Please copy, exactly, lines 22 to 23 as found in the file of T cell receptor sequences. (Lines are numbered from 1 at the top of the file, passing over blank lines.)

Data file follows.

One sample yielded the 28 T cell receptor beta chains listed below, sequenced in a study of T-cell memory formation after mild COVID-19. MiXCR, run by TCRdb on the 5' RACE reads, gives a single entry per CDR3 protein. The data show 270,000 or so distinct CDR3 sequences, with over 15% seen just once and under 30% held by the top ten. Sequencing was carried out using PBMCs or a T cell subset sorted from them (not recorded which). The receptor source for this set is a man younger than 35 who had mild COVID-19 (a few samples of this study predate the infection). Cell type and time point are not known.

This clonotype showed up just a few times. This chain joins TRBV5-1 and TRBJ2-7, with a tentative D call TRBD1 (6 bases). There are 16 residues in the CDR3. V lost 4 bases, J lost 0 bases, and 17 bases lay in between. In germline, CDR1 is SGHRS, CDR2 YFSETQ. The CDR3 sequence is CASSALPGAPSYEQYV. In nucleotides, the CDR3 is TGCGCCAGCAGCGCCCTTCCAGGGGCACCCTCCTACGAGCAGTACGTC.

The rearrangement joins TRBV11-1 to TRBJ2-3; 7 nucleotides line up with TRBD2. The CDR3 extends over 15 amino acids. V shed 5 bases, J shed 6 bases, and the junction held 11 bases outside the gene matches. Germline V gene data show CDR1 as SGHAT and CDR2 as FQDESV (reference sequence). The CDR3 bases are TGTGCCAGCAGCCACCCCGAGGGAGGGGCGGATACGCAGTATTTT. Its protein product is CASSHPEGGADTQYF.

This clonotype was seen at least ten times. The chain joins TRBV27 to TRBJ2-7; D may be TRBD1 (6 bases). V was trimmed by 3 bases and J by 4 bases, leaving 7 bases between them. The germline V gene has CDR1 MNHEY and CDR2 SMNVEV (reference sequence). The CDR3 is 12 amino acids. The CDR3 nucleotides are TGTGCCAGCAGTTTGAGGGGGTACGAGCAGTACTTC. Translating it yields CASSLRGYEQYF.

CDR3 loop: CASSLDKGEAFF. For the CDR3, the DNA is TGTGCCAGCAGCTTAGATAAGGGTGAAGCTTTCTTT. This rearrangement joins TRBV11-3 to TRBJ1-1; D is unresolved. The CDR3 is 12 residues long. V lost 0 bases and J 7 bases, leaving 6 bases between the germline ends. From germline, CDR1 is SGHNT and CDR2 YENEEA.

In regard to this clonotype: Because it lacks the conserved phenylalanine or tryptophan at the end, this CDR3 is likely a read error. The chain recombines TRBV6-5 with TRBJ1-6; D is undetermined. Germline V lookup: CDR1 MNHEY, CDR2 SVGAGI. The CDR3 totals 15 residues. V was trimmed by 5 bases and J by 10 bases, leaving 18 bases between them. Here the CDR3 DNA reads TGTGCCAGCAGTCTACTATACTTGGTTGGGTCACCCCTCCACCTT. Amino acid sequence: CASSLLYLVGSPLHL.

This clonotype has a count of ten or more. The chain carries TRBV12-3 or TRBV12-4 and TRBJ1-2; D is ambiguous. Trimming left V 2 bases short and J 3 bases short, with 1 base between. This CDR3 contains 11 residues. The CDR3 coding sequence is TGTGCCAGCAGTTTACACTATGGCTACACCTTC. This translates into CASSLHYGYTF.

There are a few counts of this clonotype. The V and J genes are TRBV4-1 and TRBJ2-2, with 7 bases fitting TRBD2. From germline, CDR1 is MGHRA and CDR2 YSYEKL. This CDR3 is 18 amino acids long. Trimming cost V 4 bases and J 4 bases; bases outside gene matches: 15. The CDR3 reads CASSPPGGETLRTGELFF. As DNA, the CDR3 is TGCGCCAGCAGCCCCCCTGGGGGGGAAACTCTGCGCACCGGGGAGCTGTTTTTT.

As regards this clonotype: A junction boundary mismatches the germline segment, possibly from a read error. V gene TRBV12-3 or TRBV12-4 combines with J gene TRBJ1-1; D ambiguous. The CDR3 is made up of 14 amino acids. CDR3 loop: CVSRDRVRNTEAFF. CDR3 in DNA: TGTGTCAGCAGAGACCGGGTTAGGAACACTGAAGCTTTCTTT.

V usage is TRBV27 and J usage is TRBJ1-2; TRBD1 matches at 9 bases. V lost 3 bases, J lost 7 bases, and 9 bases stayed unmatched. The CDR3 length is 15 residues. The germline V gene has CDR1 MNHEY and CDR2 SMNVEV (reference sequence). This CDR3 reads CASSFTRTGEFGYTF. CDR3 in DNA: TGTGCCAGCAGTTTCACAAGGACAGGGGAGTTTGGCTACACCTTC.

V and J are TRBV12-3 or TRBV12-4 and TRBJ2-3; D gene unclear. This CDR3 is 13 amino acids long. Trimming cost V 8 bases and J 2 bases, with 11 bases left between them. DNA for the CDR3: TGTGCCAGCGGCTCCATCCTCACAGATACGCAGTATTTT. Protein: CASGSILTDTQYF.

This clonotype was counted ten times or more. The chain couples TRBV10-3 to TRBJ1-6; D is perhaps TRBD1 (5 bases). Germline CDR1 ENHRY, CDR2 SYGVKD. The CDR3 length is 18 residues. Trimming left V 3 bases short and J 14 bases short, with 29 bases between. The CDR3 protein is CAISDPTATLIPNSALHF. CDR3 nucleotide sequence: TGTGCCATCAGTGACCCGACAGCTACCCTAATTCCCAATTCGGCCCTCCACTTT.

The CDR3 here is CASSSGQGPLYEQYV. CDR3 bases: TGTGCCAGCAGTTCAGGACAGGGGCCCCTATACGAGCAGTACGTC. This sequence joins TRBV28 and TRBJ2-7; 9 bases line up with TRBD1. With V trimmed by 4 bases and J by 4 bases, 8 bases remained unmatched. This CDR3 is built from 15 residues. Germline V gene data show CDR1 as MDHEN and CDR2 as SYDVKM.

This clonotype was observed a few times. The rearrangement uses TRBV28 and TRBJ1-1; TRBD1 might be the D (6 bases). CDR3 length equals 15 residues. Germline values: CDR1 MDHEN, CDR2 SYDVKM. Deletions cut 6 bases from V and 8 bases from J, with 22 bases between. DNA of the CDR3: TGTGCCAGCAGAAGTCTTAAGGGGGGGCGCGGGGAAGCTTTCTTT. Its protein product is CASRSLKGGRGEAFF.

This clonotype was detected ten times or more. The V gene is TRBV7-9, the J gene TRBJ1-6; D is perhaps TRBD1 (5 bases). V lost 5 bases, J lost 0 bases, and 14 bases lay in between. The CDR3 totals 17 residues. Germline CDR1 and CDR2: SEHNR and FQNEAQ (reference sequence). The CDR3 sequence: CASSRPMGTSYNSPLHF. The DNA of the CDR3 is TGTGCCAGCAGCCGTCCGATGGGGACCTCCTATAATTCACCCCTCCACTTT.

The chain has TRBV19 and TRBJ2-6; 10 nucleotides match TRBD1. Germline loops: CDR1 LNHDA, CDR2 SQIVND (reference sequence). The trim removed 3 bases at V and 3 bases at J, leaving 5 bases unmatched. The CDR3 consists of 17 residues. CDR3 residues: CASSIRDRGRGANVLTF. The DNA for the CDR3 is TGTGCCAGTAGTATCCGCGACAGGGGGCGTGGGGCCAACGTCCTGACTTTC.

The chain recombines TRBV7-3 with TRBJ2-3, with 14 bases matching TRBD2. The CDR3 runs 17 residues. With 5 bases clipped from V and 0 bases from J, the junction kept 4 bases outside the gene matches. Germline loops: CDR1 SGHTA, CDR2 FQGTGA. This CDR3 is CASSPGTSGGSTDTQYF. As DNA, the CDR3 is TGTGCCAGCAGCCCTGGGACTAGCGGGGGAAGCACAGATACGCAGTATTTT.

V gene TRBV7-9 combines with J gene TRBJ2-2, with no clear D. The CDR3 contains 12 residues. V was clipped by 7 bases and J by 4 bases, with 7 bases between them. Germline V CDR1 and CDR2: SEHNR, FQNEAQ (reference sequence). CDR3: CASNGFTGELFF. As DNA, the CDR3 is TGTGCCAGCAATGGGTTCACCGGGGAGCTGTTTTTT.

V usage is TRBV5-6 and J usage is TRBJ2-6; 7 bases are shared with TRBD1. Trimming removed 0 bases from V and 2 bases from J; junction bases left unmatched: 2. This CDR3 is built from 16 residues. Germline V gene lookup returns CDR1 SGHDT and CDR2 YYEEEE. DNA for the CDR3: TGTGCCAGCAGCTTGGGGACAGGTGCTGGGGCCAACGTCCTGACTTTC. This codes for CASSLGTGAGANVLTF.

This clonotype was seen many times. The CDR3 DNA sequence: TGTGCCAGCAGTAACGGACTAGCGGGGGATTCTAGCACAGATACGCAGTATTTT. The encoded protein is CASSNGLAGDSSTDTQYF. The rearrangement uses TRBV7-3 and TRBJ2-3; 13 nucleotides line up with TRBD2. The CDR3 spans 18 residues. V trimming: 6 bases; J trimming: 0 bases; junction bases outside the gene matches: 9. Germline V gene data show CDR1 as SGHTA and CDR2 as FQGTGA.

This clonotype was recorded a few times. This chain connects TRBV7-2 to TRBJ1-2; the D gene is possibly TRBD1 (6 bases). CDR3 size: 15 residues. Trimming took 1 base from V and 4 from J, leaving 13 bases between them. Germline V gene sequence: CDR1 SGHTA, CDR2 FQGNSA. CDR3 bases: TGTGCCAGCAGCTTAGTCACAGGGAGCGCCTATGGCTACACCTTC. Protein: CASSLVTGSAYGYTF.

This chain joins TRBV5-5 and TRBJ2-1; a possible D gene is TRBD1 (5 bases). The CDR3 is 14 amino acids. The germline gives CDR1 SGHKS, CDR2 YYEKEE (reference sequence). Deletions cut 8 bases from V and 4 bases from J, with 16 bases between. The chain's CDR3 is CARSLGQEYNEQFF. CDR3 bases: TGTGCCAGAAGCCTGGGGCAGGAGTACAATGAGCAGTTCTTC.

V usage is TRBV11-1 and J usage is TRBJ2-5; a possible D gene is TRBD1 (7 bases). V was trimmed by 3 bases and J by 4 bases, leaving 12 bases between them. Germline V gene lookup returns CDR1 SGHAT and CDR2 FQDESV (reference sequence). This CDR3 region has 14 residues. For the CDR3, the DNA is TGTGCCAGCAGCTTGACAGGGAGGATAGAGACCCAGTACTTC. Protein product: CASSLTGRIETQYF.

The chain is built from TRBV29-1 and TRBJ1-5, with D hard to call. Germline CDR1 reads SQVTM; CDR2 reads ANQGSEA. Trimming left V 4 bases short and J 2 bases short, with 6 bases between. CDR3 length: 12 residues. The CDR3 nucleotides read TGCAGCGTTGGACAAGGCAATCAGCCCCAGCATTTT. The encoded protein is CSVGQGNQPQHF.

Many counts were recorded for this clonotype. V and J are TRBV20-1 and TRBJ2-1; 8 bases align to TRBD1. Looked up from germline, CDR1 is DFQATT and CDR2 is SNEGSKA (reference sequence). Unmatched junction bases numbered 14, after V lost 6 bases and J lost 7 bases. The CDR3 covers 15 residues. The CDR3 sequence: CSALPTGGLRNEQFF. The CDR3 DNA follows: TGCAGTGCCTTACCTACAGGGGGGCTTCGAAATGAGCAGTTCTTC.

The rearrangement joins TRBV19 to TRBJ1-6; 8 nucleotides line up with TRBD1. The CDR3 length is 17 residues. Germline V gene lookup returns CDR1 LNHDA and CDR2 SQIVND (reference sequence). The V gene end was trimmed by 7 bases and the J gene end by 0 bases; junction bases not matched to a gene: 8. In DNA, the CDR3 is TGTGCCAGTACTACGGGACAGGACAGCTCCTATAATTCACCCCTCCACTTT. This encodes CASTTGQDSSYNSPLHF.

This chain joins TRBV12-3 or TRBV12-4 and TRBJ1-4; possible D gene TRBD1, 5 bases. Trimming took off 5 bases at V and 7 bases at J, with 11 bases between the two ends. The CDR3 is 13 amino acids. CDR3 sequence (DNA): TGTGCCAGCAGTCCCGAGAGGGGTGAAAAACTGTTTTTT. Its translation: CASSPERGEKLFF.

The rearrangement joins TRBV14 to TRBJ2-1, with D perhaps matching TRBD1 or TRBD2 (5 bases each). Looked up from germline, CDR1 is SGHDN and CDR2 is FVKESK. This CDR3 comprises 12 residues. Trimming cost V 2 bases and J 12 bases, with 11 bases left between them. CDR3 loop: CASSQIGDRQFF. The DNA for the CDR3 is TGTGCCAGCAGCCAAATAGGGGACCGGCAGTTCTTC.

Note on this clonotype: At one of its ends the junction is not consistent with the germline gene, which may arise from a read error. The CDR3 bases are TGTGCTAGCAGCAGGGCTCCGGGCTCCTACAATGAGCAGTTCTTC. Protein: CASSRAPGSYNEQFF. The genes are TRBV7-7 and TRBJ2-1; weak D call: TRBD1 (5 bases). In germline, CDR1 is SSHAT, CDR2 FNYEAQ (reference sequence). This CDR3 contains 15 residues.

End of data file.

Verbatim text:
This chain joins TRBV5-5 and TRBJ2-1; a possible D gene is TRBD1 (5 bases). The CDR3 is 14 amino acids. The germline gives CDR1 SGHKS, CDR2 YYEKEE (reference sequence). Deletions cut 8 bases from V and 4 bases from J, with 16 bases between. The chain's CDR3 is CARSLGQEYNEQFF. CDR3 bases: TGTGCCAGAAGCCTGGGGCAGGAGTACAATGAGCAGTTCTTC.

V usage is TRBV11-1 and J usage is TRBJ2-5; a possible D gene is TRBD1 (7 bases). V was trimmed by 3 bases and J by 4 bases, leaving 12 bases between them. Germline V gene lookup returns CDR1 SGHAT and CDR2 FQDESV (reference sequence). This CDR3 region has 14 residues. For the CDR3, the DNA is TGTGCCAGCAGCTTGACAGGGAGGATAGAGACCCAGTACTTC. Protein product: CASSLTGRIETQYF.